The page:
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Beijing, China Semester:
CAPS students normally spend either their junior spring semester or senior fall semester in Beijing at Peking University's School of International Studies (SIS), one of China’s most prominent universities. They take three courses: 1) CAPS 4001 China in Transition, which is taught in English by a Cornell faculty; 2) CAPS 4002 Chinese Perspectives on International and Global Affairs, which is taught in English by a member of the faculty at the School of International Studies; and 3) a Chinese language course at a 3000 level or above (CHIN 3351 or CHIN 3352; CHIN 4451 or 4452; equivalent to regular Cornell courses CHIN 3301 and CHIN 3302, CHIN 4411 and 4412, respectively). A Chinese language course at a 3000 level may be available for CAPS minors and other participating students. CAPS Majors are strongly encouraged to take 4000-level Chinese course during the CAPS semester in Beijing. Students are also encouraged to take (for Cornell credit) or audit other available courses offered by Peking University (commonly known as "Beida") faculty at SIS. To learn more about travel experiences during the Beijing semester, click here.
In Beijing, as in Washington,D.C., students hold internships with government agencies, businesses, the media, think tanks, or other organizations. Students are advised to find ways to coordinate their internship assignments between Washington, D.C. and Beijing. Students can opt to conduct summer internships in any Chinese city before the start of the fall semester; in that case, they will be exempted from doing internships in the fall or may continue their summer internships in the fall if they so choose.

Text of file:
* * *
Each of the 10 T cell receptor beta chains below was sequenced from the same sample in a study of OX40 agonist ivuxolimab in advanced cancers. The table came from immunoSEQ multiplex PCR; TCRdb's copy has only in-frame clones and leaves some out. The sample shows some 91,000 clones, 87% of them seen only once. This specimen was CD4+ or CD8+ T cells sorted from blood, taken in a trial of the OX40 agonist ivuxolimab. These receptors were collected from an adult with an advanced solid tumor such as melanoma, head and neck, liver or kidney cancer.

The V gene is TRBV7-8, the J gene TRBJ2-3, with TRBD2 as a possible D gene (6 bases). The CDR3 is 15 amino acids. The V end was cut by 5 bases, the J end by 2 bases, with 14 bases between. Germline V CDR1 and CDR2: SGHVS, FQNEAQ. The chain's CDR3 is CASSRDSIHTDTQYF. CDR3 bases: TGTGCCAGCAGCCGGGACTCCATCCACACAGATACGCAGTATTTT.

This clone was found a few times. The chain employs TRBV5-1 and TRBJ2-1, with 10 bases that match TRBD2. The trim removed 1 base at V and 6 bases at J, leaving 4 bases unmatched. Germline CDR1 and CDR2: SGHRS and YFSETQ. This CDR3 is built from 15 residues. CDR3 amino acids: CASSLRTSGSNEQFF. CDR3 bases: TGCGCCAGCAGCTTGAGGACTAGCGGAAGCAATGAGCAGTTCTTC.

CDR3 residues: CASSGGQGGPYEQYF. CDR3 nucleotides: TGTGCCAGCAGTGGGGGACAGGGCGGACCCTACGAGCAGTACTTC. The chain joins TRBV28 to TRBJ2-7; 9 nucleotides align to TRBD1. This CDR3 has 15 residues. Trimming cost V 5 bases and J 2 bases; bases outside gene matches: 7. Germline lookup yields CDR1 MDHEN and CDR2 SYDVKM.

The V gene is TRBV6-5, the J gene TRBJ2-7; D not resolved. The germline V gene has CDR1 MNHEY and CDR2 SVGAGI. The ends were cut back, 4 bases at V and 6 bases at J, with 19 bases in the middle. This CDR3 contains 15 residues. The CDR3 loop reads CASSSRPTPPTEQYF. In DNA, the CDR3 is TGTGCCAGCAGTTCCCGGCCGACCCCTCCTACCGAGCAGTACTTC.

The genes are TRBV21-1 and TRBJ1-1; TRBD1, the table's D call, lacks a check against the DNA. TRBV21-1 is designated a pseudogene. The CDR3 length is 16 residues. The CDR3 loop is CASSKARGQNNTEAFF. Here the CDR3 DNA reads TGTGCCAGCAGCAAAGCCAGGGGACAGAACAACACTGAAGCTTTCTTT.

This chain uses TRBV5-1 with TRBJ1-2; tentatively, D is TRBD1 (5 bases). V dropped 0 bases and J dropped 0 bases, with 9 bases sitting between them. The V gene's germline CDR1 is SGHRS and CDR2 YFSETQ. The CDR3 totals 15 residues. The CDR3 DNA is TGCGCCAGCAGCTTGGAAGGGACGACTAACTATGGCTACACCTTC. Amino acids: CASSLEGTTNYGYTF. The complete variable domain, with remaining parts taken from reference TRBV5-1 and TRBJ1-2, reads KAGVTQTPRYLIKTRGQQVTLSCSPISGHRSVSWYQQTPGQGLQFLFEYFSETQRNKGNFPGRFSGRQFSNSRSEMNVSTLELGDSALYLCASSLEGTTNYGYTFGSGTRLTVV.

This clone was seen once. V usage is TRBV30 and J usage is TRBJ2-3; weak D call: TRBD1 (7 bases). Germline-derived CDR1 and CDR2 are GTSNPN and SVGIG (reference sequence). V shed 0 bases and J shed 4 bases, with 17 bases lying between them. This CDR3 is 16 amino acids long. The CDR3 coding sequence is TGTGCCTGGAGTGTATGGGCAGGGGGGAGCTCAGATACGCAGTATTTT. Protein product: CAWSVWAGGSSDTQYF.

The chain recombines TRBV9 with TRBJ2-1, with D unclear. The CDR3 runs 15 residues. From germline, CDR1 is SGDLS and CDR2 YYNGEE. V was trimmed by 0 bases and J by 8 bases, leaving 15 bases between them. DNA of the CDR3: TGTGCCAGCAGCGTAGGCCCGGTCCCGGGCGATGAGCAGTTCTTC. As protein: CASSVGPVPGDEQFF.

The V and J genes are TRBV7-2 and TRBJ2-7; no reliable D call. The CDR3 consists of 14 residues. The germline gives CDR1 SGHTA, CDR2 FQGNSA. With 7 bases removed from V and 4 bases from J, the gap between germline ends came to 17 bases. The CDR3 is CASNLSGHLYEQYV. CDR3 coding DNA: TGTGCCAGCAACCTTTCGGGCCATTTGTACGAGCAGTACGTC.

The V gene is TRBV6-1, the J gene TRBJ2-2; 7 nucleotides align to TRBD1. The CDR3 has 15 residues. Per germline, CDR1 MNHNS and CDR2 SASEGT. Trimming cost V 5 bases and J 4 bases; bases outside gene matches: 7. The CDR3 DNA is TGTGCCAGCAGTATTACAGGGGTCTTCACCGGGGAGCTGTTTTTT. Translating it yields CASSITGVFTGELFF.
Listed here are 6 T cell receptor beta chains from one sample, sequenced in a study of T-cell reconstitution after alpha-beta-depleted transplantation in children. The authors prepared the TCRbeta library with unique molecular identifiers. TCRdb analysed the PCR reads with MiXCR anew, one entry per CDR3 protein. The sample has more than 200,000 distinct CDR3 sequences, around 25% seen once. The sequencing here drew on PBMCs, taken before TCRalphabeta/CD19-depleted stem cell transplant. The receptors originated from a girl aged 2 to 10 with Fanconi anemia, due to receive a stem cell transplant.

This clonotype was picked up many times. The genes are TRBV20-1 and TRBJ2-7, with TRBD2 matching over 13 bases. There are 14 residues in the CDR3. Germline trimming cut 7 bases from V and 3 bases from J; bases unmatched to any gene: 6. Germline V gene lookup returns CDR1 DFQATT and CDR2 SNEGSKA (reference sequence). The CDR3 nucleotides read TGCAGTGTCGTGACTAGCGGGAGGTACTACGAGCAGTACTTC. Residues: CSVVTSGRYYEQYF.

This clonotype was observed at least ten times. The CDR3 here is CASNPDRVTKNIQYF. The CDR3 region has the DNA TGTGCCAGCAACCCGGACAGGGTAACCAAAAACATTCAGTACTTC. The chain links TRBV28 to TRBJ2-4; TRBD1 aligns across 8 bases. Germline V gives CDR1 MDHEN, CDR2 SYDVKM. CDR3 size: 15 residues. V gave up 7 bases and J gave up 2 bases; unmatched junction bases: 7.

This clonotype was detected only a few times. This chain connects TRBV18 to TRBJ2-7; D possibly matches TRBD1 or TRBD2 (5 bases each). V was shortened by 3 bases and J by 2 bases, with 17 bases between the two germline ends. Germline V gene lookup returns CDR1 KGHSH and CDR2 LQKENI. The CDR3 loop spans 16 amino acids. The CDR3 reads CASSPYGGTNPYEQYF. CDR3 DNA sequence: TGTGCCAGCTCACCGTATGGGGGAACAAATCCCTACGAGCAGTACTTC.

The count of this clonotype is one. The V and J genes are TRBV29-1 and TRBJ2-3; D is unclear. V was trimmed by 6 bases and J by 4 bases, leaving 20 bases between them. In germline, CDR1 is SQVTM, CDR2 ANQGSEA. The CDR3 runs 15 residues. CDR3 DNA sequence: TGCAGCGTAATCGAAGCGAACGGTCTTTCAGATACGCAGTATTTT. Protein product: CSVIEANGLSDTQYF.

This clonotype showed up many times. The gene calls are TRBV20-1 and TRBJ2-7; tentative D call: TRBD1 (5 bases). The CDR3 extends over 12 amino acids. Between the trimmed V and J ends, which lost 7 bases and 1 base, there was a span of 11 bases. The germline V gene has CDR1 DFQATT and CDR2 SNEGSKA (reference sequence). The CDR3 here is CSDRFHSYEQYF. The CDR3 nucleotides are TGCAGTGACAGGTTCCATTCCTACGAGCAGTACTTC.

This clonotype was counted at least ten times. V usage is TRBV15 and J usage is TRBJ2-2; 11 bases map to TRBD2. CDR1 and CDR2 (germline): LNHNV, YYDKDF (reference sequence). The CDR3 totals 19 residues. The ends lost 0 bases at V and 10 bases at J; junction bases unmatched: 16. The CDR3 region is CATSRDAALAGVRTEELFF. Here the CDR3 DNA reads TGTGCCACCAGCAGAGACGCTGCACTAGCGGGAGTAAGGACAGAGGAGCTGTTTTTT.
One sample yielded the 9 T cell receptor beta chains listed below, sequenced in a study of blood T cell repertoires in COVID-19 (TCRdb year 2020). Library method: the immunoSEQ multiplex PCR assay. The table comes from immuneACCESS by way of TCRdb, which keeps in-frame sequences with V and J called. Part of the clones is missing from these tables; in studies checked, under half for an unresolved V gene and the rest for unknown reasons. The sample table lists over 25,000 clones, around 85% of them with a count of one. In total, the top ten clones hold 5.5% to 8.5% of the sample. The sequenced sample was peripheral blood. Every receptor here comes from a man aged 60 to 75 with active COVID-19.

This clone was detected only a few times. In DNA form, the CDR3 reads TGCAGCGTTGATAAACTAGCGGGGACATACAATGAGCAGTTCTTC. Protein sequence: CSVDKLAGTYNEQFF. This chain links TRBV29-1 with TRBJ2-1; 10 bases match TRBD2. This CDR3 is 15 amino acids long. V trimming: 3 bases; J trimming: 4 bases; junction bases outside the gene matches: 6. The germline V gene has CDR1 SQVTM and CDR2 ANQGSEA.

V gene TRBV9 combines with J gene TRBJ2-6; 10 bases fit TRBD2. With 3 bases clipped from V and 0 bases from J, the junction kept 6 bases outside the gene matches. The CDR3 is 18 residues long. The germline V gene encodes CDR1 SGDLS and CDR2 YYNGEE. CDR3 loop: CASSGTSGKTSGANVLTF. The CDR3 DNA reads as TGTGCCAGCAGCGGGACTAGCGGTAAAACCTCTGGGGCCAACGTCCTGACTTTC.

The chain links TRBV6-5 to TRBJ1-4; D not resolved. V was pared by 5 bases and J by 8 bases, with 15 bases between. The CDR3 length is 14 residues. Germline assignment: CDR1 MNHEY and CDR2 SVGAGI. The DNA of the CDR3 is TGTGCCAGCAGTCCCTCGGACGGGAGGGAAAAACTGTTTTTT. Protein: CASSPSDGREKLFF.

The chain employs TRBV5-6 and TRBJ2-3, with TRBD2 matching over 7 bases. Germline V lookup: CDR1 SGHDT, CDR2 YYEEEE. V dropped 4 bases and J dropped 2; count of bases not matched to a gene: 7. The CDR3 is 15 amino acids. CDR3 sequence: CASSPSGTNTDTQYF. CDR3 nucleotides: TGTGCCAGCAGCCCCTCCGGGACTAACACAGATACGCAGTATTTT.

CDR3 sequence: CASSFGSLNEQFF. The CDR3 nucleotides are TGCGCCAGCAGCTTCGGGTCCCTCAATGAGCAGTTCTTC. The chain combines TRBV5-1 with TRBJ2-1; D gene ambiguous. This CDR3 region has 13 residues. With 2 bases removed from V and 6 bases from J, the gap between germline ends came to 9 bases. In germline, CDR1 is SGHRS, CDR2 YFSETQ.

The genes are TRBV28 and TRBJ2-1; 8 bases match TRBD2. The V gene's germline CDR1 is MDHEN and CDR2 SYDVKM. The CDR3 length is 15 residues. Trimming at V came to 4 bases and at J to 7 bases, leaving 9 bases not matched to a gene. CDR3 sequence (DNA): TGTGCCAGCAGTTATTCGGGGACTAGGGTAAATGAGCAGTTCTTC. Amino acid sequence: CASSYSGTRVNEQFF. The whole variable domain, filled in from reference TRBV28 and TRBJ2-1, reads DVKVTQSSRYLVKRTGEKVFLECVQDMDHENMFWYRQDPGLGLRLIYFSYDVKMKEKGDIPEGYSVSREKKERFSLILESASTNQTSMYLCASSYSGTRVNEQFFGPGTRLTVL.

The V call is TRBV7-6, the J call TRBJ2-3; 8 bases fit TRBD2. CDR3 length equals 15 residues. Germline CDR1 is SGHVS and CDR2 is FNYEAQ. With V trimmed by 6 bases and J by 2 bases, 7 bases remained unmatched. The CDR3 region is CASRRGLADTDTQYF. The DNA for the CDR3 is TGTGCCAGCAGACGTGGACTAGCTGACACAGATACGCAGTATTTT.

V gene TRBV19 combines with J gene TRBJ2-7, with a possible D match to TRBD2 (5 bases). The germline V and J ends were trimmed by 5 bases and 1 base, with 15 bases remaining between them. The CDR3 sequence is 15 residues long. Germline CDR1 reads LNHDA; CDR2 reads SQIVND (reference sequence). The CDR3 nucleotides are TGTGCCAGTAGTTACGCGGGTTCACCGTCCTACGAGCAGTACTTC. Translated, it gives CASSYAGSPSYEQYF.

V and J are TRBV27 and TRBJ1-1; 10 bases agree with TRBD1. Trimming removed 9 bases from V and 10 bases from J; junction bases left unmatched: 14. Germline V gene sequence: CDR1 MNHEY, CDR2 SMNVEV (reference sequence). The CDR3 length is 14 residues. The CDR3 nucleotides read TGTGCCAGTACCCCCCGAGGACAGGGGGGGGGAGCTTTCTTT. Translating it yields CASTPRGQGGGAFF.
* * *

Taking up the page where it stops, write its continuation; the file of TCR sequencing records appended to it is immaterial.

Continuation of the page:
Qualifying applicants to the CAPS Honors Program have the option of taking their language course as an independent study, whereby their tutors may help them conduct Chinese-language research for their honors thesis during the semester in Beijing.
Students are strongly encouraged to interact with Chinese students while studying at Beida. They will find a lot to explore and experience in Beijing and around the country.
To learn more about the Beijing semester, please contact us at firstname.lastname@example.org.
Pictured: A mischievous monkey taken by Adjunct Associate Professor Xu Xin on the Fall 2018 field trip to Guizhou, China.
Washington, D.C. Semester
During their junior year, CAPS students may spend the fall semester in Washington, D.C., under a cooperative arrangement between the CAPS program and Cornell in Washington (CIW). The Washington, D.C. semester is optional for CAPS majors and minors but highly recommended. In addition to one CIW seminar (CAPS 4998), the CAPS course for the major is CAPS 3000 Seminar on American Relations with China. It is coordinated by a faculty member, with individual sessions led by scholars, officials, business people, journalists, lobbyists, representatives of non-governmental organizations, and others who have worked in China or have participated in the shaping of U.S. policy toward China.
Students who consider pursuing an honors thesis project in their senior year are encouraged to link their work in CAPS 4998 with their honors thesis proposals.
CAPS students also enroll in a Chinese-language course taught specifically for them: CHIN 3341 or CHIN 4441 (equivalent to the regular Cornell courses CHIN 3301 and CHIN 4411, respectively); higher-level students may be taught as necessary.
At the same time, like all students at Cornell in Washington, CAPS majors hold internships. Their internships are usually China-related positions working in government agencies, embassies, newspapers, television networks, businesses, law firms, think tanks, NGOs, and other organizations.
During the spring semester, CIW offers a series of orientation sessions on the Ithaca, N.Y. campus. All CAPS majors who are going to Washington, D.C. in the fall are expected to attend all the sessions. The schedule for the orientation sessions and more information about the semester in Washington, D.C. will be posted on the Cornell in Washington website.
Pictured: The Jefferson Memorial across the Tidal Basin. Photo credits to Kate Selley '20.